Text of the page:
- When boating, ensure there’s a ramp for your animal to easily board and disembark, a pet-specific life vest, pet-safe sunscreen, a crate for your pet to feel safe in, a means to keep them from falling overboard, and a dog-pad or litter box so they can relieve themselves.
- Be familiar with pet first aid, and always have any applicable medication on hand. First aid should always be a stop gap to help your pet until you can bring your pet to us or an emergency vet.
- Please, never abandon your pet!
- Be aware of your pet’s needs in various weather conditions. In summer they may suffer heatstroke. In winter they may suffer lameness from ice building up between the toes or illness from chemicals like antifreeze. Thunder can cause anxiety or act out.
Microchip your pets
Most adoptable pets have already been given a microchip if they come from a rescue group or shelter. If your pet hasn’t got one, whether it’s a new one or one you adopted before chipping became prevalent, you should take this extra step for your pet. It doesn’t matter if your pet lives exclusively indoors or if it loves the outdoors, microchipping is essential for the safety of your pet.
Why? Because it means your pet can always find its way home to you. If your indoor cat slips past you out the door and is picked up by animal control, collar or no collar, your pet is returned to you and not sent to the municipal (not no-kill) shelter. If your outdoor dog is stuck outside when there’s a weather disaster and it loses its collar, rescue personnel can eventually reunite you with them. If you lose your lizard while studying abroad, it can still be identified and returned to you. If somehow your pet is stolen, the information on your pet’s microchip will help prove the pet is really yours.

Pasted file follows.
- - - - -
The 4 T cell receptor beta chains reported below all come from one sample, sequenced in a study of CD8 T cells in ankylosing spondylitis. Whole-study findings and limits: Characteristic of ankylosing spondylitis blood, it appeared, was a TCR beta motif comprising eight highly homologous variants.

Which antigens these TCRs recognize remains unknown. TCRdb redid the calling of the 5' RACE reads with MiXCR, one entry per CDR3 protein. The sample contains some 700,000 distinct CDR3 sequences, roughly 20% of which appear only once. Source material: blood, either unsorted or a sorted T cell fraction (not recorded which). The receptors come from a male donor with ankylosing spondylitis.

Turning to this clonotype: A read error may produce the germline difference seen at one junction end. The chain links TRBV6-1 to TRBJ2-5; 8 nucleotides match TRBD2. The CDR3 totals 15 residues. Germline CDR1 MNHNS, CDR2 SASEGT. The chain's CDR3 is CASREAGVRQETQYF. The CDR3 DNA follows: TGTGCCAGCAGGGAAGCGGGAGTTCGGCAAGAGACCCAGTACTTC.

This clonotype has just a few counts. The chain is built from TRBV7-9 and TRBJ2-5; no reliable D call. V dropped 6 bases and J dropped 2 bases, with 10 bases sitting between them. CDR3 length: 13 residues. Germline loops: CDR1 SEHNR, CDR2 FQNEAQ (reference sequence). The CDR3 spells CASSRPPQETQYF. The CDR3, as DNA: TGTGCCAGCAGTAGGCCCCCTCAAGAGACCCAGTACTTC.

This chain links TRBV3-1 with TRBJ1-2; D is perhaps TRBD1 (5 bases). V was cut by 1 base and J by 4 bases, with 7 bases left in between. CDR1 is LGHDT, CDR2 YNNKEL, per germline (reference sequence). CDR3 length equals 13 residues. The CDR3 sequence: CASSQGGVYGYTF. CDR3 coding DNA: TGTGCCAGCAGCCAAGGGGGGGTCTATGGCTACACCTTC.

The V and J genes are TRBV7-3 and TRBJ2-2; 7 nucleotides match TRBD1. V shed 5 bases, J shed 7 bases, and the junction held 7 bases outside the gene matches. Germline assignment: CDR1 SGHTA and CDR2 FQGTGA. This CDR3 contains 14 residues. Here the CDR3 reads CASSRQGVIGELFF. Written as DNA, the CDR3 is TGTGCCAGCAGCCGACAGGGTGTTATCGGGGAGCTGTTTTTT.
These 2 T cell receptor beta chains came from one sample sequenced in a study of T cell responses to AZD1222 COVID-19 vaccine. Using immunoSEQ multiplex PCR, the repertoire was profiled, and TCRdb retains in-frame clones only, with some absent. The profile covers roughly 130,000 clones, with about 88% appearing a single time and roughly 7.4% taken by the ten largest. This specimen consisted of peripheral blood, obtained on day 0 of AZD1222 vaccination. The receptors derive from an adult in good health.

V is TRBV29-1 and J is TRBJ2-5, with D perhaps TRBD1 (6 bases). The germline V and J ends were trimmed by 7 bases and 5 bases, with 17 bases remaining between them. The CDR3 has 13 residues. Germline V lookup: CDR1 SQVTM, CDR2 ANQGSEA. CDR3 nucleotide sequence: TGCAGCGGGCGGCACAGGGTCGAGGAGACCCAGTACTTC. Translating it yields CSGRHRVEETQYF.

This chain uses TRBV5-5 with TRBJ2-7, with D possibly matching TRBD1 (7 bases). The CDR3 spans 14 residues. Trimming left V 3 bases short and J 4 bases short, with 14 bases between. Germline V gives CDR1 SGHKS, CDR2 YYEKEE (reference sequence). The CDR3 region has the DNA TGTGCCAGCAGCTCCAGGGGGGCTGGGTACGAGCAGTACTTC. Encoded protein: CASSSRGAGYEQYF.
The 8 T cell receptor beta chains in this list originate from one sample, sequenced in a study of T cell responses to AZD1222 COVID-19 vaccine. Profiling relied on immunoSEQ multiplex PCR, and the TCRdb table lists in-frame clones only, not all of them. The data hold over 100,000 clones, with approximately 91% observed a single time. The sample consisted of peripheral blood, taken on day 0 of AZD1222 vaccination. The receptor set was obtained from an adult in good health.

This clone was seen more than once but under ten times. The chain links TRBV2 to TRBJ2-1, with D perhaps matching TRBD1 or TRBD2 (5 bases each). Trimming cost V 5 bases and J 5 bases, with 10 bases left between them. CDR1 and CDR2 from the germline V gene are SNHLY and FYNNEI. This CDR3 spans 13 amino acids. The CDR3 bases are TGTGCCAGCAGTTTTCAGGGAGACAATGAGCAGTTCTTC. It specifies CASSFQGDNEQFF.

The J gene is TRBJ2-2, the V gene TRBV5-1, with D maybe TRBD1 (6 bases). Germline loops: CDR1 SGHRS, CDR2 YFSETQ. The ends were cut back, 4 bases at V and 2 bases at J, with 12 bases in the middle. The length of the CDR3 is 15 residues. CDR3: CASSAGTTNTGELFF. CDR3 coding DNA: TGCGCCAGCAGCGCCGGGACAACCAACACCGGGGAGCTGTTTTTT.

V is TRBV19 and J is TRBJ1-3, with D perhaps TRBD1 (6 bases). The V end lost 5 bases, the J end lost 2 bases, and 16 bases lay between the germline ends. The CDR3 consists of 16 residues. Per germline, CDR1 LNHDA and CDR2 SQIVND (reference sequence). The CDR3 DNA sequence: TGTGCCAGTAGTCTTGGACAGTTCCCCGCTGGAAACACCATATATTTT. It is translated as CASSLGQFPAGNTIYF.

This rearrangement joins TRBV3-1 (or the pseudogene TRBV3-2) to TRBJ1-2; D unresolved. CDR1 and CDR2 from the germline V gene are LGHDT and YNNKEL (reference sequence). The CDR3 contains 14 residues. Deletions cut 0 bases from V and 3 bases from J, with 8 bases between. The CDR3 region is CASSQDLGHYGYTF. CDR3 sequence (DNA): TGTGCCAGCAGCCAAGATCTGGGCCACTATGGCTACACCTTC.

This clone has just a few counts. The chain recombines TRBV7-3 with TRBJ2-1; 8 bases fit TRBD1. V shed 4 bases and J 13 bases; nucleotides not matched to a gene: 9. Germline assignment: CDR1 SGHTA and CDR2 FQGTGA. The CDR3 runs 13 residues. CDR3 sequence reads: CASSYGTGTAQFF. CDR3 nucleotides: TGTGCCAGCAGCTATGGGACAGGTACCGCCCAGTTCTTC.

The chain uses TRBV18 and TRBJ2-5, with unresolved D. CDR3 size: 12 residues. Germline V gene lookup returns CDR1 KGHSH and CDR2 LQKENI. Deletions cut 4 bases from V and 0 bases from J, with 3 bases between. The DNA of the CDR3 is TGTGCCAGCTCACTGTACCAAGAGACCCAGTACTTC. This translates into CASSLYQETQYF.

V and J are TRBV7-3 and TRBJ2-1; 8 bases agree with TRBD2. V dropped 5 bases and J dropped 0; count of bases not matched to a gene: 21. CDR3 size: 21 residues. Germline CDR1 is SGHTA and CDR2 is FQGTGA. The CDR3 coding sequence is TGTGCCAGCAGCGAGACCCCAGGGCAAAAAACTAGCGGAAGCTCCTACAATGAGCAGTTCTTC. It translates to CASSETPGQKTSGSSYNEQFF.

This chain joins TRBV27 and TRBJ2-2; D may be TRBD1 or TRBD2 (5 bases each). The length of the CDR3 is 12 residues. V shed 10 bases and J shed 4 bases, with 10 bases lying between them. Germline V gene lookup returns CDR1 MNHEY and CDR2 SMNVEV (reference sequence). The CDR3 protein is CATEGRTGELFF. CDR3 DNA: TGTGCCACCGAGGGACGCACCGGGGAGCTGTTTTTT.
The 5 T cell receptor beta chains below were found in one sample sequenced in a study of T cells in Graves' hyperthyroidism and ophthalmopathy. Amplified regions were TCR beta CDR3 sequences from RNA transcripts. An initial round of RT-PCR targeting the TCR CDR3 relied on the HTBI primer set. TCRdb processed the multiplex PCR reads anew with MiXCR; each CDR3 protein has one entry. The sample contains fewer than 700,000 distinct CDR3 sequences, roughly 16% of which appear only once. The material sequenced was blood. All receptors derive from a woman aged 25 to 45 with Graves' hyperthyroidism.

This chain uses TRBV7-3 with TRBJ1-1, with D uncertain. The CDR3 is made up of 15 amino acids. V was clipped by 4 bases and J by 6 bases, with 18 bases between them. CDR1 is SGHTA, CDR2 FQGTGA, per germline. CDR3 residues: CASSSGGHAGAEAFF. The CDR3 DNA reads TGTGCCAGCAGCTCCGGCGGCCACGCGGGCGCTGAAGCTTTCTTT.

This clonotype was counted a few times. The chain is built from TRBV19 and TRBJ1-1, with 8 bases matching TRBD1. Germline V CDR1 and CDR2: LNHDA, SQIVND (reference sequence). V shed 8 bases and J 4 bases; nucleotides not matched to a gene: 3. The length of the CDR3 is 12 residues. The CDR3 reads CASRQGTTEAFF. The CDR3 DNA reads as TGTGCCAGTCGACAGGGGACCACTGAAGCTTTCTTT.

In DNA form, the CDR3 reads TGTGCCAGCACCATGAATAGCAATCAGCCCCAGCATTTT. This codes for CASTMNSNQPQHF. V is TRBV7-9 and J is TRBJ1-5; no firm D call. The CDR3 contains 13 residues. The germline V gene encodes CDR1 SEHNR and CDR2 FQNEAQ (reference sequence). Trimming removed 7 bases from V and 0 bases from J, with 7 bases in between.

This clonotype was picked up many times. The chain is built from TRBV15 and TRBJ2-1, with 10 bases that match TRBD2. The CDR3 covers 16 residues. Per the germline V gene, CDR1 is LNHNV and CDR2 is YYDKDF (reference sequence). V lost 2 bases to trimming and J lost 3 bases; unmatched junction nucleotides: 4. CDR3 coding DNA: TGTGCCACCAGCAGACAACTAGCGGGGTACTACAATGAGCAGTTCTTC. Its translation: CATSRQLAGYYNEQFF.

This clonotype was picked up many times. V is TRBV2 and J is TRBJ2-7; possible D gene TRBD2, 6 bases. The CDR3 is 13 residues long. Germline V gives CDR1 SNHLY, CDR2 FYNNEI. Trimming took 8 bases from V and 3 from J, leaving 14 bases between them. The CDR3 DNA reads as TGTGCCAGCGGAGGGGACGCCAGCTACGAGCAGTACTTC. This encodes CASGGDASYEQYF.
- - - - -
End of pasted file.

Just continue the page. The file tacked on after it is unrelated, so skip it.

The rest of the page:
Having a microchip can also help ensure you’re contacted in the event of an accident involving your pet. You’ll be able to participate in the health care of your pet when you might otherwise not find out they’d been hurt at all. That’s a peace of mind we can all appreciate!
If you need a pet microchipped, make an appointment with our offices today.